Clearly, there was no “genocide”. The agitation resulted from European/Armenian violence. All Armenian nationalists proudly and openly admitted this during the time.

    Today, rather than slandering Turkey through lies, European governments should admit their role in the formenting of Armenian violence and its consequences, which caused the suffering of both the Armenian and Turkish peoples, and forever placed a high wall between these two once friendly nations. Then, the Armenian leadereship should apologize to Turkey, and European leaders should apologize to both Turkey and Armenians.

  8. Why does Europe neglect the 1993 Armenian invasion and occupation of Turkic Azerbaijan’s Nagorno-Karabakh region? Today close to 30% of Azerbaijan is under foreign (Armenian) occupation.

    Over 30,000 Azerbaijanis, all unarmed civilians, were slaughtered by invading Armenian forces between 1993-1994. This is well documented by BBC, Reuters, and Agence France and the UN.

    Yet the EU and so-called “human-rights defenders” (who do not hesitate to support the so-called “armenian genocide”) remain silent. Can they not speak because they are guilty of their lies and imperialism, or do they not care because the Azerbaijani victims are Muslim and Turkish? Perhaps both.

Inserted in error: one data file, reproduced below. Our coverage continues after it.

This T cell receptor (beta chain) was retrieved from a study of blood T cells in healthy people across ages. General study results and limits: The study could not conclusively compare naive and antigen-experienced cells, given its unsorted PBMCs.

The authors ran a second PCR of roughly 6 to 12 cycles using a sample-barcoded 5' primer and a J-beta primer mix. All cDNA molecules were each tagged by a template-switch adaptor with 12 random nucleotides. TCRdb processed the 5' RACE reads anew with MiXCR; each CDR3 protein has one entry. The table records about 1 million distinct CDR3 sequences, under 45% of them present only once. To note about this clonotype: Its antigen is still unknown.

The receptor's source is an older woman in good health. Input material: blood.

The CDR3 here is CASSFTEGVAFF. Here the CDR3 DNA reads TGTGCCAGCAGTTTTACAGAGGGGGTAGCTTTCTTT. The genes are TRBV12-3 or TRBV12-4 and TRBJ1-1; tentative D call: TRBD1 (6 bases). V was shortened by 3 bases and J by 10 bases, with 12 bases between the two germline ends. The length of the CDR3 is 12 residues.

Despite repeated UN labels of Armenia being an aggressor, UN resolutions equivocally stating Nagorno-Karabakh is a historical, unseparable, and integral part of Azerbijan, and calls for Armenia to withdraw unconditionally and immediately all of its occupying forces from Azerbaijan, the world watches passively.

    Instead of debating proven lies of the so-called “armenian genocide” from 90 years ago, the EU should take a active stand of contemporary issues such as Armenia’s aggression and the killings of Azerbaijanis, which happened only 13 years ago! Only then can the EU claim to be an “enlightened humanistic” force.

  9. The EU has become very unfair concerning Turkey’s EU accession bid. The preconditions of the EU are beyond any sense of reason, and are in stark contrast with realities in Turkey.

    Since the EU wishes to play tough, Turkey should too. From now on Turkey’s policies should be the following:

    -The Turkish Republic of North Cyprus should integrate with Turkey.

    -All islets/islands in the Aegean Sea not mentioned in international treaties as belonging to Greece should revert to Turkey, the heir of the former Ottoman owner.

    -Turkish-populated West Thrace (in Greece) should eventually unite with Turkey.

    -Turkoman regions of northern Iraq (Mosul-Kirkuk) should reunite with Turkey.

    -Turkish-populated Bayirbucak (in Syria) should join Turkey.

    -Karabakh and all other occupied territories of Azerbaijan should be liberated.

    -Historic Azerbaijani Zangezur and Goyce regions (in Armenia) should reunite with Azerbaijan.